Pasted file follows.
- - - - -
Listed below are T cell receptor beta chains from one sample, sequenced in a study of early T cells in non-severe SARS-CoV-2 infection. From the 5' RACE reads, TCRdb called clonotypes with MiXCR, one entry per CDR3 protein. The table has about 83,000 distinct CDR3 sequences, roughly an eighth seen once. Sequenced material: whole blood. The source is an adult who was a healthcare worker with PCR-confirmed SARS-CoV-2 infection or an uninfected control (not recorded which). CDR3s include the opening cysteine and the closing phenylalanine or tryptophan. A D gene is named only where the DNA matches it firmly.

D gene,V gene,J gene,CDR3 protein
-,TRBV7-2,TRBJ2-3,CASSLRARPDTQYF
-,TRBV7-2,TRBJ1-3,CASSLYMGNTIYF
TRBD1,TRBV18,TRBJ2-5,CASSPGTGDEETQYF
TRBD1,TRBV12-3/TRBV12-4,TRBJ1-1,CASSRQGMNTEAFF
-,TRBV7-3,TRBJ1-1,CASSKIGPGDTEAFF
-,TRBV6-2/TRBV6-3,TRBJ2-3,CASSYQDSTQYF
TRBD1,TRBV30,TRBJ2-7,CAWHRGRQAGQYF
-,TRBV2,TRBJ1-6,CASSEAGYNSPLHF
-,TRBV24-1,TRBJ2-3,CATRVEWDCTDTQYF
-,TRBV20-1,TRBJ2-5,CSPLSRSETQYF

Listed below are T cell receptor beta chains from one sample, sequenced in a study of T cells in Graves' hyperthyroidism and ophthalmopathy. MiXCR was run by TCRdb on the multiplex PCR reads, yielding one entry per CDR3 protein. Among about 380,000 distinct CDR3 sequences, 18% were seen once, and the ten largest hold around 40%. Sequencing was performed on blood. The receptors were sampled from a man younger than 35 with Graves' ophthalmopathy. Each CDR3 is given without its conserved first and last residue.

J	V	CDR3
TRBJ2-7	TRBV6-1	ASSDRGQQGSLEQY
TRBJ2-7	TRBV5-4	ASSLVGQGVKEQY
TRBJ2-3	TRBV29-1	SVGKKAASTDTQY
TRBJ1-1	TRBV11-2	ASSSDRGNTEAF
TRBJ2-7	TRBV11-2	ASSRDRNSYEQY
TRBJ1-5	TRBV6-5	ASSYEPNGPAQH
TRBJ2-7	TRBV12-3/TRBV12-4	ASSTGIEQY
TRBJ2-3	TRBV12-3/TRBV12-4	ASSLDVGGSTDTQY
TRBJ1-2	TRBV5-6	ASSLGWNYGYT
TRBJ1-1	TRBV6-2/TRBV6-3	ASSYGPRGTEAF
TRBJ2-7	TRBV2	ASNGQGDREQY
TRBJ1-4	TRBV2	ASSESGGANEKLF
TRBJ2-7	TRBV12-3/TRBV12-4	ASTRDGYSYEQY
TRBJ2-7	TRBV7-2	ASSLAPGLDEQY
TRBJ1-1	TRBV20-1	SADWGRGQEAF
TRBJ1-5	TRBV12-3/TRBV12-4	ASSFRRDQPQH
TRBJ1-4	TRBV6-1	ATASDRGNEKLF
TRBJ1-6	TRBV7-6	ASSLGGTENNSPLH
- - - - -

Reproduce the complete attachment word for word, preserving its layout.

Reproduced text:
Listed below are T cell receptor beta chains from one sample, sequenced in a study of early T cells in non-severe SARS-CoV-2 infection. From the 5' RACE reads, TCRdb called clonotypes with MiXCR, one entry per CDR3 protein. The table has about 83,000 distinct CDR3 sequences, roughly an eighth seen once. Sequenced material: whole blood. The source is an adult who was a healthcare worker with PCR-confirmed SARS-CoV-2 infection or an uninfected control (not recorded which). CDR3s include the opening cysteine and the closing phenylalanine or tryptophan. A D gene is named only where the DNA matches it firmly.

D gene,V gene,J gene,CDR3 protein
-,TRBV7-2,TRBJ2-3,CASSLRARPDTQYF
-,TRBV7-2,TRBJ1-3,CASSLYMGNTIYF
TRBD1,TRBV18,TRBJ2-5,CASSPGTGDEETQYF
TRBD1,TRBV12-3/TRBV12-4,TRBJ1-1,CASSRQGMNTEAFF
-,TRBV7-3,TRBJ1-1,CASSKIGPGDTEAFF
-,TRBV6-2/TRBV6-3,TRBJ2-3,CASSYQDSTQYF
TRBD1,TRBV30,TRBJ2-7,CAWHRGRQAGQYF
-,TRBV2,TRBJ1-6,CASSEAGYNSPLHF
-,TRBV24-1,TRBJ2-3,CATRVEWDCTDTQYF
-,TRBV20-1,TRBJ2-5,CSPLSRSETQYF

Listed below are T cell receptor beta chains from one sample, sequenced in a study of T cells in Graves' hyperthyroidism and ophthalmopathy. MiXCR was run by TCRdb on the multiplex PCR reads, yielding one entry per CDR3 protein. Among about 380,000 distinct CDR3 sequences, 18% were seen once, and the ten largest hold around 40%. Sequencing was performed on blood. The receptors were sampled from a man younger than 35 with Graves' ophthalmopathy. Each CDR3 is given without its conserved first and last residue.

J	V	CDR3
TRBJ2-7	TRBV6-1	ASSDRGQQGSLEQY
TRBJ2-7	TRBV5-4	ASSLVGQGVKEQY
TRBJ2-3	TRBV29-1	SVGKKAASTDTQY
TRBJ1-1	TRBV11-2	ASSSDRGNTEAF
TRBJ2-7	TRBV11-2	ASSRDRNSYEQY
TRBJ1-5	TRBV6-5	ASSYEPNGPAQH
TRBJ2-7	TRBV12-3/TRBV12-4	ASSTGIEQY
TRBJ2-3	TRBV12-3/TRBV12-4	ASSLDVGGSTDTQY
TRBJ1-2	TRBV5-6	ASSLGWNYGYT
TRBJ1-1	TRBV6-2/TRBV6-3	ASSYGPRGTEAF
TRBJ2-7	TRBV2	ASNGQGDREQY
TRBJ1-4	TRBV2	ASSESGGANEKLF
TRBJ2-7	TRBV12-3/TRBV12-4	ASTRDGYSYEQY
TRBJ2-7	TRBV7-2	ASSLAPGLDEQY
TRBJ1-1	TRBV20-1	SADWGRGQEAF
TRBJ1-5	TRBV12-3/TRBV12-4	ASSFRRDQPQH
TRBJ1-4	TRBV6-1	ATASDRGNEKLF
TRBJ1-6	TRBV7-6	ASSLGGTENNSPLH